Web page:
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Satellite broadband company announces Wales milestone

Friday, February 5th 2016 by Ellen Branagh

A satellite company has connected more than 1,000 homes and businesses in rural Wales to superfast broadband, it has announced.

Independent satellite internet provider Europasat specialises in connecting homes and businesses that don’t have access to fibre broadband.

It has delivered satellite broadband up to 30Mbps to more than 1,000 premises all over Wales, targeting homes and businesses that are yet to, or unlikely, to get fibre broadband as part of the Superfast Cymru project.

Europasat is a partner of the recently-launched Welsh broadband subsidy scheme, which allows new customers to get their satellite broadband subsidised, providing they can double their internet speeds with the selected tariff. People with no internet connection are also eligible.

There are three different satellite tariffs, with a top download speed of 30Mbps and no installation or hardware costs. Welsh residents only have to pay the first month’s line rental up front.

Lindsay Barton, from media consultancy Golden Kite Solutions Ltd on the mid-Powys/Shropshire borders, said: "We loved the beautiful rural location of our office, but being situated over 10 miles from the BT exchange meant that we had to suffer broadband download speeds of around 300Kbps, which seriously slowed down how fast we could offer services and respond to customers.

“We thought that we would have to move, but then we discovered that we could install a satellite broadband service and get it funded by Welsh Assembly Broadband Support Scheme to boot.”

The milestone in Wales comes after a government report said its scheme to get superfast broadband to remote parts of the UK had proved that small suppliers could take on telecoms giants.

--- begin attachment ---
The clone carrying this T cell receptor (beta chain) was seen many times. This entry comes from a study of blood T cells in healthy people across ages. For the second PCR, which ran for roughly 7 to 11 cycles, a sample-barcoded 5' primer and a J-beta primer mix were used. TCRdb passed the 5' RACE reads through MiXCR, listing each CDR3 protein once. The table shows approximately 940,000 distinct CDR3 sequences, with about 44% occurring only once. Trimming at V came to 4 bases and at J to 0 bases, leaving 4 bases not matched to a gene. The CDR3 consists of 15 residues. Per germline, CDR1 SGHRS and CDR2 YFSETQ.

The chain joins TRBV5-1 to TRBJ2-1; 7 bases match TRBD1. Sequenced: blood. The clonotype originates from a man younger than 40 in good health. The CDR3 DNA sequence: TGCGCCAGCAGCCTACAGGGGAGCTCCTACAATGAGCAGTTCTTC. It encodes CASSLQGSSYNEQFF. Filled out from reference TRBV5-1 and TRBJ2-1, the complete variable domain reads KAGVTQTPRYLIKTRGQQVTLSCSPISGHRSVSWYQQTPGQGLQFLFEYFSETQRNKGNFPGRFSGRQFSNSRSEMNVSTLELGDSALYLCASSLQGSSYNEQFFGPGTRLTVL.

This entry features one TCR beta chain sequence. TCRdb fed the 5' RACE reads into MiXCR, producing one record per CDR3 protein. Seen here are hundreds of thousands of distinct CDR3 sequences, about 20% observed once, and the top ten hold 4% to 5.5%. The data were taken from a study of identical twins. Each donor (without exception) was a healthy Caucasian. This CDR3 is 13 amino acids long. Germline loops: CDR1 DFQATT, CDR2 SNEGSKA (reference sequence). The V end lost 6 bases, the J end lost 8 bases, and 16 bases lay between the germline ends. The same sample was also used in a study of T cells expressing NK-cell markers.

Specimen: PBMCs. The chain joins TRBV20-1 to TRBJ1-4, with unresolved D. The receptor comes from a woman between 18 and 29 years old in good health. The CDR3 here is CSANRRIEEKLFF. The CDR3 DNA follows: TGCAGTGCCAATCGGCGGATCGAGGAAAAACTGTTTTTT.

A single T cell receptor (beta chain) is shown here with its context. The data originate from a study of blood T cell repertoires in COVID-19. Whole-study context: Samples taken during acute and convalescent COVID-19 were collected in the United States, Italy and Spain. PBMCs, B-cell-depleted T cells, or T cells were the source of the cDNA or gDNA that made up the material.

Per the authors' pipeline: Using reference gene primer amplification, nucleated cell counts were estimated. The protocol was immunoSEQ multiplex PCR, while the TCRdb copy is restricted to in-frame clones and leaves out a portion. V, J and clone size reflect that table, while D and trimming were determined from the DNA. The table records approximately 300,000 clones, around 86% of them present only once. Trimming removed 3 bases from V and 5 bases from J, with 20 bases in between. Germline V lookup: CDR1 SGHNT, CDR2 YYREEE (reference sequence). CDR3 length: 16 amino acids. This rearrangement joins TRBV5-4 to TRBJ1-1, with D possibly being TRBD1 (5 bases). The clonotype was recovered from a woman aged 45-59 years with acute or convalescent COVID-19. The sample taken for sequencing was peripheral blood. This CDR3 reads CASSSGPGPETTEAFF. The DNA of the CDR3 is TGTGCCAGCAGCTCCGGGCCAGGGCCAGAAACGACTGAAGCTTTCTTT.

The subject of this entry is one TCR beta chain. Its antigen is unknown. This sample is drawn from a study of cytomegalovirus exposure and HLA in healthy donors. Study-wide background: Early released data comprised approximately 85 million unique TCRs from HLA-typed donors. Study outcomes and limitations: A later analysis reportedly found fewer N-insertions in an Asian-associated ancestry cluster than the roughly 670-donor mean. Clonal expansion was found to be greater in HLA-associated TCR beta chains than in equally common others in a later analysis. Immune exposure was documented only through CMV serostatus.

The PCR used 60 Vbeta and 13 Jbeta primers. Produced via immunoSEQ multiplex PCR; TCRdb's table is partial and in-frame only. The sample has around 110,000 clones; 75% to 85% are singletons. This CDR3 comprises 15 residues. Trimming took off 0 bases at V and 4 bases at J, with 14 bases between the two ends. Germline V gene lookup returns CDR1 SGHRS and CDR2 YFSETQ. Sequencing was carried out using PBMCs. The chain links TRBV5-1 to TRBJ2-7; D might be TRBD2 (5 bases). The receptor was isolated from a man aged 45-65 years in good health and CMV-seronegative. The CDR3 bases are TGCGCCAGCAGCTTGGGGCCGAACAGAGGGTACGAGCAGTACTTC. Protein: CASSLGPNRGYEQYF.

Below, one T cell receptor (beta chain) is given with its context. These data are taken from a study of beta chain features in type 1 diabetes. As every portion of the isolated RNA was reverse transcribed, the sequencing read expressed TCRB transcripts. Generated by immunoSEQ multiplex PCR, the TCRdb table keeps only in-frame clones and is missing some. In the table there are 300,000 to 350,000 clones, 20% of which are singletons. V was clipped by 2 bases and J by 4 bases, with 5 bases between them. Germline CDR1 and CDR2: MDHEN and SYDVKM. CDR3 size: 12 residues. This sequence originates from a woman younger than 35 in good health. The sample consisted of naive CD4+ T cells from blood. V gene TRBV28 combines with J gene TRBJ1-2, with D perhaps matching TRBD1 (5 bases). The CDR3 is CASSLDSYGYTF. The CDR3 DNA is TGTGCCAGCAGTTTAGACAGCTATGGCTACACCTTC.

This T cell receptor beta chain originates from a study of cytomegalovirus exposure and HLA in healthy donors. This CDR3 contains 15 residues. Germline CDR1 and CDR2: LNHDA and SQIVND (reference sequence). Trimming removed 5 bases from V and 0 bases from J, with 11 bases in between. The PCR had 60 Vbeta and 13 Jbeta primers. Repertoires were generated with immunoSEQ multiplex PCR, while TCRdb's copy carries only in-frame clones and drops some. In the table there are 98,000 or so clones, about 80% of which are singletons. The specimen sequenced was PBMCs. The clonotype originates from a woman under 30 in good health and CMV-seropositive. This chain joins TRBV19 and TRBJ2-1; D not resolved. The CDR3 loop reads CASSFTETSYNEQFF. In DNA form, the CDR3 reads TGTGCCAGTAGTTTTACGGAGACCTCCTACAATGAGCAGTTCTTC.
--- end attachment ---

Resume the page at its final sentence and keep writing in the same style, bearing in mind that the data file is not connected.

The Department for Culture, Media and Sport’s (DCMS) report on the early findings from its BDUK Market Test Pilots said pilot schemes set up to look at different ways of providing superfast speeds had shown that small providers could rival companies like Openreach and Virgin Media.


But campaigners say that the report was selective in its update on progress as it did not address some of the issues posed by satellite broadband.

Graham Long, chairman of lobby group Broadband for Rural Devon & Somerset (B4RDS), told Cable.co.uk: “Readers of the BDUK report will note that the BDUK report on the six pilot projects, which include fibre, copper, wireless and satellite solutions will note that the word ‘speed’ is used 48 times in the report but the word ‘latency’ is never used once.

He said Devon and Somerset hosts one of the BDUK satellite broadband pilot schemes but said it would cost customers £70 a month for a service capped at 50GB.

“This is up to four times more expensive than a telephone line ADSL broadband service which many providers offer without a cap.

“Hardware giveaways at the beginning of an annual contract do not compensate for inadequate functionality.”

Last month, shadow digital minister Chi Onwurah branded the government’s subsidised satellite broadband scheme an “inadequate stunt”.

Ms Onwurah told MPs that just 24 people had signed up to the scheme, with just £8,000 cash allocated.

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